That iodine continues to the palate but not in an overpowering way and, of course, there's that powerful earthy taste the peat brings. Aside from those smoky notes, there is a beautiful sherried palate to bring some sweetness but also with a touch of spice. If that sounds like a lot, that's because it is. 

Any well-made 16-year-old scotch is going to have an incredible depth of rich flavor, and Lagavulin-16 is perhaps the best example of that. Many whiskies are ruined by a poor finish but not this one. That peat gives a long, smoky and spicy finish worth savoring before you take the next sip. It's an incredible whisky, and its reputation is completely justified.

Lagavulin 16-year vs. their other expressions

Since its full launch in 1988 as one of the Classic Malts of Scotland, Lagavulin 16-year has become the distiller's most famous expression. Like most distilleries, Lagavulin has a number of other expressions. Among its most commonly available, the most popular is perhaps their 8-year-old whisky, which shares many of the characteristics of its more mature brother. With it being less mature, the 8-year is more vibrant with an even smokier profile. While not having quite the depth or complexity of the 16-year, it's still a great whisky.

A popular recent addition to the Lagavulin family was their Distillers Edition 2021. Matured in Pedro Ximénez sherry casks, they add an increased level of sweetness to that classic smoky taste. While the peaty flavor still dominates, many have fallen in love with this expression due to its remarkable complexity, which adds a dark fruit and chocolate palate to the classic Lagavulin brand.

Another unique expression (albeit harder to find) is their limited edition 12-year, which is a little sweeter with an added layer of salinity. Then, for those who have cash burning a hole in their pocket, Lagavulin 25-year may be of interest. This incredibly complex whisky will take you on a journey of intricate tastes — but at more than $2,000 a bottle, it's out of reach for many whisky lovers.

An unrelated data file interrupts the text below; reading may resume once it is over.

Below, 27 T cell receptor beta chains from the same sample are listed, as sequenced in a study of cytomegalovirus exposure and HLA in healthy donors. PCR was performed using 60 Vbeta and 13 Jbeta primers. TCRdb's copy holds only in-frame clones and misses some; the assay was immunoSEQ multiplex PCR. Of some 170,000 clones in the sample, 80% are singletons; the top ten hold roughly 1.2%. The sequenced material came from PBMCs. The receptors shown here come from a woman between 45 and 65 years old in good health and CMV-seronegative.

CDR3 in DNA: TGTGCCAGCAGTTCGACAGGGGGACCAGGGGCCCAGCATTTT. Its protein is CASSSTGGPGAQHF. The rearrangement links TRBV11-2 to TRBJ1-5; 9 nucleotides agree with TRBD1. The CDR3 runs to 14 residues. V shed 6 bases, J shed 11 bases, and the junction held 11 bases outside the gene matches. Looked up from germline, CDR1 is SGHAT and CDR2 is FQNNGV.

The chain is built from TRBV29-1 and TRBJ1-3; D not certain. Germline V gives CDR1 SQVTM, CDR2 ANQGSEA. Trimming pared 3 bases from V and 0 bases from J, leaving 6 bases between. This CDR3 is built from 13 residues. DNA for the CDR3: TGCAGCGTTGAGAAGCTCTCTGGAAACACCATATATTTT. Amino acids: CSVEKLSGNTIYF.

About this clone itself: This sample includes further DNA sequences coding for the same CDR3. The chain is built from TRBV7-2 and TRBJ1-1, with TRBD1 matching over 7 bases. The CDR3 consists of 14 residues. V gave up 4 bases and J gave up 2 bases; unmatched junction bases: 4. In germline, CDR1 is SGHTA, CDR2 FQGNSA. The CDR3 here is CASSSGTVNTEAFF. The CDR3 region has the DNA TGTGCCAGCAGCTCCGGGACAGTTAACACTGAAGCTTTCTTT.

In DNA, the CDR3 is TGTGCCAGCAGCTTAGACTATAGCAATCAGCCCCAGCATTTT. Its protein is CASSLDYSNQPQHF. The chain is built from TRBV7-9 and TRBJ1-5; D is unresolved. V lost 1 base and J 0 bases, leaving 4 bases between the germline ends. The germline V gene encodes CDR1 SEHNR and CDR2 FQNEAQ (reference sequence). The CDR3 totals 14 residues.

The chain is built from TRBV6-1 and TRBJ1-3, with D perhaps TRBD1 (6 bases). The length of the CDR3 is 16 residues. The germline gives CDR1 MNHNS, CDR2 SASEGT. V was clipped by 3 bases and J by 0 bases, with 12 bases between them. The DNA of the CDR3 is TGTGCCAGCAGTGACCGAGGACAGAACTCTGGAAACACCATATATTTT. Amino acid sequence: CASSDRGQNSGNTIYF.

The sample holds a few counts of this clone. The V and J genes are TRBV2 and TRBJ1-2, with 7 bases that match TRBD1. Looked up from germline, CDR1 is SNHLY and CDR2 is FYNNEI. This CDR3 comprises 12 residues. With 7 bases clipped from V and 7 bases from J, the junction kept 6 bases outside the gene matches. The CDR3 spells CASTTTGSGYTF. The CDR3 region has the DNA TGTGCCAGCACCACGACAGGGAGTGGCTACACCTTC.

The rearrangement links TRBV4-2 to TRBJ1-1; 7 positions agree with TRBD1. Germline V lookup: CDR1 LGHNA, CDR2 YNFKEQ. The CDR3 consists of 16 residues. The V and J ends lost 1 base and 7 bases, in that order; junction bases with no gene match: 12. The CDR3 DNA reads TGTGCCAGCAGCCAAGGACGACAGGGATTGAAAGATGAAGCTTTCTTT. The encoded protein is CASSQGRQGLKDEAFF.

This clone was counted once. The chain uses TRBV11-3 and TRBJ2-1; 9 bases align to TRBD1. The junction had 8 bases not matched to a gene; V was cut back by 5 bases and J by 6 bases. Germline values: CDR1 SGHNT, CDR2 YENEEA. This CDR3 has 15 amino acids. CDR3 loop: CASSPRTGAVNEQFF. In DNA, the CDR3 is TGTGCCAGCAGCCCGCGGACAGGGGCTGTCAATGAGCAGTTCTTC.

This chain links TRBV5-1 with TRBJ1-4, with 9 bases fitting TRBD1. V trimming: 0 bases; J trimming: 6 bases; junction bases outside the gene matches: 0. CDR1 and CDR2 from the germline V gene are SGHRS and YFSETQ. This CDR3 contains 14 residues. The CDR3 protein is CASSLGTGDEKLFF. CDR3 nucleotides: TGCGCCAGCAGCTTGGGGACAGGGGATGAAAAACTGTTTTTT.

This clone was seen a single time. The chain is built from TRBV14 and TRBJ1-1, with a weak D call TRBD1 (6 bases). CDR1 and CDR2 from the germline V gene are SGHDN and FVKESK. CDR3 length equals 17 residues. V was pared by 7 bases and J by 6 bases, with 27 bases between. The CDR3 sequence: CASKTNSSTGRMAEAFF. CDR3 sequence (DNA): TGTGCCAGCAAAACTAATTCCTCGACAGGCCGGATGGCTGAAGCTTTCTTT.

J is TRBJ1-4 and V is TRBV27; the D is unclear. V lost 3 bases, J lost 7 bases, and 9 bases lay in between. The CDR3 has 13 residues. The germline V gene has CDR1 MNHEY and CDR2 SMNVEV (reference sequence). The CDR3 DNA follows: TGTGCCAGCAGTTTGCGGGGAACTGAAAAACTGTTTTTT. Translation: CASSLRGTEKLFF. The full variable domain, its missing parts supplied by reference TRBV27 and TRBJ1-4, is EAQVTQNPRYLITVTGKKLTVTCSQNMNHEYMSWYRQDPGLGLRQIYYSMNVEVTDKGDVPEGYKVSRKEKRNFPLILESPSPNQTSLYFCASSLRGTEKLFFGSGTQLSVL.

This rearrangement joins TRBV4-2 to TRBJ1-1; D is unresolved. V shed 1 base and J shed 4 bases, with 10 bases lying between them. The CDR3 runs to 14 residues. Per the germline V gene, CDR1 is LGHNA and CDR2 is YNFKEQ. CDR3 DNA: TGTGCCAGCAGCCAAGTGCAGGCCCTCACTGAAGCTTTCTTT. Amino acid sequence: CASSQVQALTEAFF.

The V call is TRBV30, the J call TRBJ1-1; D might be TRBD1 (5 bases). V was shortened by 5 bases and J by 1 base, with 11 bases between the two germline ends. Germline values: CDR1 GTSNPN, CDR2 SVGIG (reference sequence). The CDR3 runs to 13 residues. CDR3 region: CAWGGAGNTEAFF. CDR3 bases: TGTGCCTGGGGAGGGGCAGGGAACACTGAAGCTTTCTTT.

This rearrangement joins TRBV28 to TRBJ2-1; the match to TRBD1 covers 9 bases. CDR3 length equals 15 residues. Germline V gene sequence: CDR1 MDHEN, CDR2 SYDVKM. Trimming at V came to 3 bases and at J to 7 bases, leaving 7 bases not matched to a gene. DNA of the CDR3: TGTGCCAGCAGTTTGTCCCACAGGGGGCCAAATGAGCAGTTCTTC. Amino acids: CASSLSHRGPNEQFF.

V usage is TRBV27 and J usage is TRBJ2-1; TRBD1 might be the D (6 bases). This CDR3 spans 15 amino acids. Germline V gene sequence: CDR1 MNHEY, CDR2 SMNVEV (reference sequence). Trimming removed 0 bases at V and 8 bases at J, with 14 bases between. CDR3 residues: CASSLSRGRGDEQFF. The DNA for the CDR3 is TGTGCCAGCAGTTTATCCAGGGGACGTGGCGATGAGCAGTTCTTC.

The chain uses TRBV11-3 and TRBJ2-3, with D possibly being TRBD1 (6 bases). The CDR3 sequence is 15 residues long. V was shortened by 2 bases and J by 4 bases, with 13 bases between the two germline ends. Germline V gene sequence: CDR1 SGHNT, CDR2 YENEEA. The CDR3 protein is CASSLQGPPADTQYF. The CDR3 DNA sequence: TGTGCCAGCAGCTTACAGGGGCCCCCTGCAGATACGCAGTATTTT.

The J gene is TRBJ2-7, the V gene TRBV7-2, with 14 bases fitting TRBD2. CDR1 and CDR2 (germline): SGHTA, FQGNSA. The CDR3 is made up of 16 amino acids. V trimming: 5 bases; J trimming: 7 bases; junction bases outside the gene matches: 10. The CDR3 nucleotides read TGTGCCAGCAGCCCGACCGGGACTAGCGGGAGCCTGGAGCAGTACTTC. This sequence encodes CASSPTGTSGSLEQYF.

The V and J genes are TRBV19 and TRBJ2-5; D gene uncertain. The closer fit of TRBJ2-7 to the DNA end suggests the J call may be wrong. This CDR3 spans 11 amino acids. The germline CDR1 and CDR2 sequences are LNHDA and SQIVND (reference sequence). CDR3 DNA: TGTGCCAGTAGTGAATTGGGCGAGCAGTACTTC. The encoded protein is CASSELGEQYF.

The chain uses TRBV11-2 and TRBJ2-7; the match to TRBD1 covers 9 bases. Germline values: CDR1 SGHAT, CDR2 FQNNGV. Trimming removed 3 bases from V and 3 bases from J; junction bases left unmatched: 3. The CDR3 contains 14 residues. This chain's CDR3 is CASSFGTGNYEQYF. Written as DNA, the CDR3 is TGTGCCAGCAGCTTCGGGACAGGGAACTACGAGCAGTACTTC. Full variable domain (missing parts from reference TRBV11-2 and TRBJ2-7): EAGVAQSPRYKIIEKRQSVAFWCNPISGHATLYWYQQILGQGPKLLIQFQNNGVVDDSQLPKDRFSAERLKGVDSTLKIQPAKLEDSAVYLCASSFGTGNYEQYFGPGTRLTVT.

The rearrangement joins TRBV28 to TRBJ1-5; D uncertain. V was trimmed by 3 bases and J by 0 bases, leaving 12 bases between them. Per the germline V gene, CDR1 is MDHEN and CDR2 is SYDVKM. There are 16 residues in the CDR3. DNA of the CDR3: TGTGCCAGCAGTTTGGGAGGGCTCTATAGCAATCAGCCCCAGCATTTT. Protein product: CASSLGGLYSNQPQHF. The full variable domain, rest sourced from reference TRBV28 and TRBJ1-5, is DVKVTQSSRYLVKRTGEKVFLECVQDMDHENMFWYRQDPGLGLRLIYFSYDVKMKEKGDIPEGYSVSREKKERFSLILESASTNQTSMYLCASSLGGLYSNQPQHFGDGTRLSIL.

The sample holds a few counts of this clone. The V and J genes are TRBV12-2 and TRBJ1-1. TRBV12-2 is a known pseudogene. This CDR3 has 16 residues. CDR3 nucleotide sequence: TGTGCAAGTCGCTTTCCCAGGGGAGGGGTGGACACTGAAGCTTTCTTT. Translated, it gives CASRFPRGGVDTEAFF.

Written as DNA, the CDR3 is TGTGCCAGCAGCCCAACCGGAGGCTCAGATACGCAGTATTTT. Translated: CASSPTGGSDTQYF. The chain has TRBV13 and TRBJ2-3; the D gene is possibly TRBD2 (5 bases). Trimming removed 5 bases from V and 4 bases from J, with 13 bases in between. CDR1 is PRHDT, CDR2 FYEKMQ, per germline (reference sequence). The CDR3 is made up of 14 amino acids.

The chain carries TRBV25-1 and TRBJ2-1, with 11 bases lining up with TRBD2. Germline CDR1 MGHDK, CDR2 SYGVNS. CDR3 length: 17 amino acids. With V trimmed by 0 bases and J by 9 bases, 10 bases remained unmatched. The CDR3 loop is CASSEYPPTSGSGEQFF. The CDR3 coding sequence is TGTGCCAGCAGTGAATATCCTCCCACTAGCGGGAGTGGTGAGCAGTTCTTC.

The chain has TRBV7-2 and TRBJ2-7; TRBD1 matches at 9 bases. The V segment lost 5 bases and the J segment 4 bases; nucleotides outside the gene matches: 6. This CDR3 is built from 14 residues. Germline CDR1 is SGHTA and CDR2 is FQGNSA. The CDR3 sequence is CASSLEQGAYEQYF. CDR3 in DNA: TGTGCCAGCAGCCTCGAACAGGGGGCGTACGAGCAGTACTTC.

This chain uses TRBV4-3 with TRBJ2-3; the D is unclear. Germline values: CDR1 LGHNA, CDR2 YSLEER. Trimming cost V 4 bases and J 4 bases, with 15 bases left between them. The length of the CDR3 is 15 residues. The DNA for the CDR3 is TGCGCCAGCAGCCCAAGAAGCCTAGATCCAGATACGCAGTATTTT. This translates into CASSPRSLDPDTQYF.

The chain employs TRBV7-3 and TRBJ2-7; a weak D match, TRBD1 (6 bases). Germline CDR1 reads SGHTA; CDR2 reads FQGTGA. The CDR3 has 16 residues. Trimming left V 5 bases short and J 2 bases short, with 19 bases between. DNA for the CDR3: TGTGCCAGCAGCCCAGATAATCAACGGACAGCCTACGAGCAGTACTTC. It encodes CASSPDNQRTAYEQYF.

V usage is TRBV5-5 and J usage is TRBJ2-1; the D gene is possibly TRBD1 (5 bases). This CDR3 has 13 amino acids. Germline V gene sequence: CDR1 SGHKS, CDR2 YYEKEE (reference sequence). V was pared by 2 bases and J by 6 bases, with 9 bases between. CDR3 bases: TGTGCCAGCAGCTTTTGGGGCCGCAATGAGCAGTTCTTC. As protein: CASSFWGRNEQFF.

Is Lagavulin 16-year expensive?

There's no way around it; Lagavulin 16-year is one of the more expensive high-production whiskies you'll find. Wine Searcher puts the average price of a bottle at a little over $100, far above many other scotches on the market. The question then becomes whether its worth the cost, and that of course depends on your budget and what you're looking for. In terms of being good value for money, Lagavulin's 16-year makes a strong case. This is a premium-level whisky that has been dutifully matured for 16 years. That maturity leads to a whisky many believe is unmatched in taste and depth.

Lagavulin 16-year is a great option for anyone looking for one of the best whiskies in the world, or those hoping to buy a special present. While far from a budget whisky, its price tag makes it a tempting option for those looking to take the next step on their whisky journey. If you've been buying whiskies around the $60 range, you won't regret the leap to Lagavulin 16-year.

Lagavulin 16-year isn't for beginners

For those beginning their journey into the wonderful world of scotch whiskies, Lagavulin 16-year is not one that would be commonly recommended. There are a couple of reasons for that — price, chiefly (a fantastic scotch can be procured for half the cost), but also quality. It can be hard to distinguish between a good and a great scotch, and therefore buying a premium-level bottle right off the bat doesn't make much sense. Another reason this isn't seen as a whisky for beginners is the taste.

Since Islay whiskies are often heavily peated, with an almost medicinal taste, many are initially turned off. Peated whiskies are an acquired taste, one that many casual whisky drinkers simply don't like. If all you know of whisky is drinking sweet bourbons, it can be quite a shock. However, it's this acquired taste that can make Lagavulin 16-year a great option for those looking for a gift. Any whisky enthusiast would hugely appreciate being given this iconic scotch.